This Week's Seminars and Colloquia

Polynomials over real valued fields and other stuff about hyperfields

Series
Algebra Seminar
Time
Monday, April 6, 2020 - 15:00 for 1 hour (actually 50 minutes)
Location
Skiles 005
Speaker
Trevor GunnGeorgia Tech

The main goal of this talk is to discuss my proof of a multiplicity formula for polynomials over a real valued field. I also want to talk about some of the raisons d’être for hyperfields and polynomials over hyperfields. This talk is based on my paper “A Newton Polygon Rule for Formally-Real Valued Fields and Multiplicities over the Signed Tropical Hyperfield” which is in turn based on a paper of Matt Baker and Oliver Lorscheid “Descartes' rule of signs, Newton polygons, and polynomials over hyperfields.”

The talk will be held online via Bluejeans. Use the following link to join the meeting.

CANCELLED - - Tiny Giants - Mathematics Looks at Zooplankton

Series
Mathematical Biology Seminar
Time
Wednesday, April 8, 2020 - 11:00 for 1 hour (actually 50 minutes)
Location
Skiles 006
Speaker
Peter HinowUniversity of Wisconsin-Milwaukee

Zooplankton is an immensely numerous and diverse group of organisms occupying every corner of the oceans, seas and freshwater bodies on the planet. They form a crucial link between autotrophic phytoplankton and higher trophic levels such as crustaceans, molluscs, fish, and marine mammals. Changing environmental conditions such as rising water temperatures, salinities, and decreasing pH values currently create monumental challenges to their well-being.

A signi cant subgroup of zooplankton are crustaceans of sizes between 1 and 10 mm. Despite their small size, they have extremely acute senses that allow them to navigate their surroundings, escape predators, find food and mate. In a series of joint works with Rudi Strickler (Department of Biological Sciences, University of Wisconsin - Milwaukee) we have investigated various behaviors of crustacean zooplankton. These include the visualization of the feeding current of the copepod Leptodiaptomus sicilis, the introduction of the "ecological temperature" as a descriptor of the swimming behavior of the water flea Daphnia pulicaria and the communication by sex pheromones in the copepod Temora longicornis. The tools required for the studies stem from optics, ecology, dynamical systems, statistical physics, computational fluid dynamics, and computational neuroscience.

TBA by Vlad Yaskin

Series
Analysis Seminar
Time
Wednesday, April 8, 2020 - 13:55 for 1 hour (actually 50 minutes)
Location
Skiles 005
Speaker
Vlad YaskinUniversity of Alberta

Tba

The Jones polynomial via quantum group representations

Series
Geometry Topology Student Seminar
Time
Wednesday, April 8, 2020 - 14:00 for 1 hour (actually 50 minutes)
Location
Online
Speaker
Tao YuGeorgia Tech

Continuing the theme of Hopf algebras, we will discuss a recipe by Reshetikhin and Turaev for link invariants using representations of quantum groups, which are non-commutative, non-cocommutative Hopf algebras. In the simplest case with the spin 1/2 representation of quantum sl2, we recover the Kauffman bracket and the Jones polynomial when combined with writhe. Time permitting, we will also talk about colored Jones polynomials and connections to 3-manifold invariants.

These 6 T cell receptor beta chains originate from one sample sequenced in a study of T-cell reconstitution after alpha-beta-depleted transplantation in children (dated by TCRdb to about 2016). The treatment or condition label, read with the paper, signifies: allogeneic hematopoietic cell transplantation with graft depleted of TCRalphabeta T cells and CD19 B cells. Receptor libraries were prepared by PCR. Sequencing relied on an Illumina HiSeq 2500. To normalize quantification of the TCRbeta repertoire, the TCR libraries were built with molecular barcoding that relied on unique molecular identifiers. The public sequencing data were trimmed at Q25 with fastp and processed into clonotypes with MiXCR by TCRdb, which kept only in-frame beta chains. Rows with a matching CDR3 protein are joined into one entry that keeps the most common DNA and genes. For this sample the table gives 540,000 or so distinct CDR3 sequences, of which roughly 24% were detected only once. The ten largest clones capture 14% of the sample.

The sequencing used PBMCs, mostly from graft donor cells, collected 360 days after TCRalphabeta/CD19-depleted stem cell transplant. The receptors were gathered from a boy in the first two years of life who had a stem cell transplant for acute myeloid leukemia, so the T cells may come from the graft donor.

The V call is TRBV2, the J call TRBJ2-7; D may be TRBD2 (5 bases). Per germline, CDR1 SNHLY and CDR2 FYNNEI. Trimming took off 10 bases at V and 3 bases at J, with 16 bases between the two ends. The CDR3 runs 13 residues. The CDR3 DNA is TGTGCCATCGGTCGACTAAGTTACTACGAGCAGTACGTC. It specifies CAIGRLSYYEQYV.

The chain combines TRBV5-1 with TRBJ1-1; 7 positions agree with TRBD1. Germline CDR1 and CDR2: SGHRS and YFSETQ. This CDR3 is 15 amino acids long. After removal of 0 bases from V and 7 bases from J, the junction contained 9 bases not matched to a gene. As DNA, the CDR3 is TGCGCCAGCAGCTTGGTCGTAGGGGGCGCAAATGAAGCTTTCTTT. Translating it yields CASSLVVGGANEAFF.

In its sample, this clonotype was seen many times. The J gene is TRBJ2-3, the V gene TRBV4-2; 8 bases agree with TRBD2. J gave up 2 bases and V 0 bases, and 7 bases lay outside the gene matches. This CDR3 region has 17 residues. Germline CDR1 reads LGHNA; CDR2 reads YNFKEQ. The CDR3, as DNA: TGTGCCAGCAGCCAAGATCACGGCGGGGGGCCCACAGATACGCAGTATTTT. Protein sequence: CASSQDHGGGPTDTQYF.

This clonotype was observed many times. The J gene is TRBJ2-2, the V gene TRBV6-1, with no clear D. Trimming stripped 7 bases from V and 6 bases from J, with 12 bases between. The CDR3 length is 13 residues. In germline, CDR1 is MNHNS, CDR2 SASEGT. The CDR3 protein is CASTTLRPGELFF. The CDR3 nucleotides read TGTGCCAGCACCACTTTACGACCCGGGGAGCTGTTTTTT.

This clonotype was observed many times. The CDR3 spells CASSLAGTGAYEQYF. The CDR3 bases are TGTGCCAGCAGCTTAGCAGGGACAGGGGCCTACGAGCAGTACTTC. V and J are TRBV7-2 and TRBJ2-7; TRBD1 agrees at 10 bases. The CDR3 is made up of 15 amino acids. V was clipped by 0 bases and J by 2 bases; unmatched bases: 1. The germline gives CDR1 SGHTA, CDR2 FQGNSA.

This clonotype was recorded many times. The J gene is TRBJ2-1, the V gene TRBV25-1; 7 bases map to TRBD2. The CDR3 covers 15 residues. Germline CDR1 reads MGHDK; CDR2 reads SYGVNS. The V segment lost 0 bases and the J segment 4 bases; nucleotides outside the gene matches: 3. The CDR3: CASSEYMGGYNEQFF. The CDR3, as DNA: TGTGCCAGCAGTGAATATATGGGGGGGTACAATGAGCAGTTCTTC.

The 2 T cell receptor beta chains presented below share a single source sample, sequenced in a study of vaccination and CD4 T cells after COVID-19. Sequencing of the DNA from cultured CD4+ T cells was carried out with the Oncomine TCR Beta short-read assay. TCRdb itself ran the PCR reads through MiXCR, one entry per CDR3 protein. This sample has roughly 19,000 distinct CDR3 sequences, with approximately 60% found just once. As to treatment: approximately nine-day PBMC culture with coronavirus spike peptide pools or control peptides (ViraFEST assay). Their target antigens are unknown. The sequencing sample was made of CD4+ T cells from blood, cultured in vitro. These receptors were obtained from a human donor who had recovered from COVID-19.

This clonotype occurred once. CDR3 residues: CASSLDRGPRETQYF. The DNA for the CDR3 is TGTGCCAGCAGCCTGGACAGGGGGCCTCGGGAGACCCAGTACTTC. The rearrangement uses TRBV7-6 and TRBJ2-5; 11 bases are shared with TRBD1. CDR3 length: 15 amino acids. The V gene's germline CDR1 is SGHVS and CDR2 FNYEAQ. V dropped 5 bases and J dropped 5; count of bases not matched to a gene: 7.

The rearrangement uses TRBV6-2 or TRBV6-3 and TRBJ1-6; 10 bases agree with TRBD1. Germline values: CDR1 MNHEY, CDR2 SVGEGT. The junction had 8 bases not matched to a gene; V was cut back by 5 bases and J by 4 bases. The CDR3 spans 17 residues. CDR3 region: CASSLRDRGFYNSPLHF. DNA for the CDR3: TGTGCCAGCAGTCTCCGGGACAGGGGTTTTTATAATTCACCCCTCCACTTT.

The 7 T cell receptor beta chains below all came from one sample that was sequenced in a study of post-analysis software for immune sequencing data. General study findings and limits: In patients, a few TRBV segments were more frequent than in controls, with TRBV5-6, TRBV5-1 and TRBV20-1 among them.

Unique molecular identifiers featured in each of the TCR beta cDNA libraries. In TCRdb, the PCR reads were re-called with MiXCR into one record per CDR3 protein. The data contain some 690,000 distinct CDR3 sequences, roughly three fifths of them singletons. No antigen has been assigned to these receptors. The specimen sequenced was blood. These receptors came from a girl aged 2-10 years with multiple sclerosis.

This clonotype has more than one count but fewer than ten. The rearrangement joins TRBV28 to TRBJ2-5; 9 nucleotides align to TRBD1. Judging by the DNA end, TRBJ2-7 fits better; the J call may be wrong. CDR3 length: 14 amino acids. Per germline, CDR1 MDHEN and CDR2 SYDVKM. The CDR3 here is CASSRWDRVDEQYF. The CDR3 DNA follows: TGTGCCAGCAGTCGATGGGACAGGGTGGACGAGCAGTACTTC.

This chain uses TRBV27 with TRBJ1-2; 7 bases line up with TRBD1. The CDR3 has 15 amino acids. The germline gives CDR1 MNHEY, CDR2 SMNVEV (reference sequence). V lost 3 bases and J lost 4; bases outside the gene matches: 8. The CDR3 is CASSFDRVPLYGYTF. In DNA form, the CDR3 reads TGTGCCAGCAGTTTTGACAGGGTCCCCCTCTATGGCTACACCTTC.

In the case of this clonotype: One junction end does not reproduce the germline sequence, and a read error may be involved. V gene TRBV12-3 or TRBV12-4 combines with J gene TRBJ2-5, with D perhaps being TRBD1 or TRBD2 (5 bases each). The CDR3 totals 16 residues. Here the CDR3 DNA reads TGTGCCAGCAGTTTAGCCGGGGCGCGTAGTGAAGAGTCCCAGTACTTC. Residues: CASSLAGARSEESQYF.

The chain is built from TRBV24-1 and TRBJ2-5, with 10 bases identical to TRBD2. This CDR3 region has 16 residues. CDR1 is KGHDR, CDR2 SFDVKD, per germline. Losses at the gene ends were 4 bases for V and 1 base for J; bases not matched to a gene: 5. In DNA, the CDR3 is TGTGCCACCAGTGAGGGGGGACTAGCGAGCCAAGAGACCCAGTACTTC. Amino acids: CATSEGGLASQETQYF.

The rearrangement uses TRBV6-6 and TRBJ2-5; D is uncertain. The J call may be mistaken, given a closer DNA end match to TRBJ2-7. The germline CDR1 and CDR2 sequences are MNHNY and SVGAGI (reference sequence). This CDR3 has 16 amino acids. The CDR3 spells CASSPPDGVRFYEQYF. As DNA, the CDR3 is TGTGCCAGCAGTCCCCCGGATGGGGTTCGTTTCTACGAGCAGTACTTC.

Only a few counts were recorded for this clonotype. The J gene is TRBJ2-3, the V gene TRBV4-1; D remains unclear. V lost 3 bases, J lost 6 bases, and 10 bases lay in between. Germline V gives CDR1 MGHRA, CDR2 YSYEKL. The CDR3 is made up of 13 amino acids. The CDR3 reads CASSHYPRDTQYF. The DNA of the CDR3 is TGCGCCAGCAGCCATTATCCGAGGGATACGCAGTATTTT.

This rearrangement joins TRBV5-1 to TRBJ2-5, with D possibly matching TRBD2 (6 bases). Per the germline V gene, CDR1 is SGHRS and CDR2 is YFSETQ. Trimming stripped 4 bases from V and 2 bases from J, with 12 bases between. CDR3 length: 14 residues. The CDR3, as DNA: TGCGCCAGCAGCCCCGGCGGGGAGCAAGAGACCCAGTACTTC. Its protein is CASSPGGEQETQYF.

Anti-Ramsey number of edge-disjoint rainbow spanning trees

Series
Graph Theory Seminar
Time
Thursday, April 9, 2020 - 14:00 for 1 hour (actually 50 minutes)
Location
Skiles 005
Speaker
Zhiyu WangUniversity of South Carolina

An edge-colored graph $G$ is called \textit{rainbow} if every edge of $G$ receives a different color. The \textit{anti-Ramsey} number of $t$ edge-disjoint rainbow spanning trees, denoted by $r(n,t)$, is defined as the maximum number of colors in an edge-coloring of $K_n$ containing no $t$ edge-disjoint rainbow spanning trees. Jahanbekam and West [{\em J. Graph Theory, 2016}] conjectured that for any fixed $t$, $r(n,t)=\binom{n-2}{2}+t$ whenever $n\geq 2t+2 \geq 6$. We show their conjecture is true and also determine $r(n,t)$ when $n = 2t+1$. Together with previous results, this gives the anti-Ramsey number of $t$ edge-disjoint rainbow spanning trees for all values of $n$ and $t$. Joint work with Linyuan Lu.

Global eigenvalue distribution of matrices defined by the skew-shift

Series
Math Physics Seminar
Time
Thursday, April 9, 2020 - 15:00 for 1 hour (actually 50 minutes)
Location
BlueJeans: https://bluejeans.com/900271747
Speaker
Marius LemmHarvard University

The seminar is held in BlueJeans: https://bluejeans.com/900271747

A central question in ergodic theory is whether sequences obtained by sampling along the orbits of a given dynamical system behave similarly to sequences of i.i.d. random variables. Here we consider this question from a spectral-theoretic perspective. Specifically, we study large Hermitian matrices whose entries are defined by evaluating the exponential function along orbits of the skew-shift on the 2-torus with irrational frequency. We prove that their global eigenvalue distribution converges to the Wigner semicircle law, a hallmark of random matrix statistics, which evidences the quasi-random nature of the skew-shift dynamics. This is joint work with Arka Adhikari and Horng-Tzer Yau.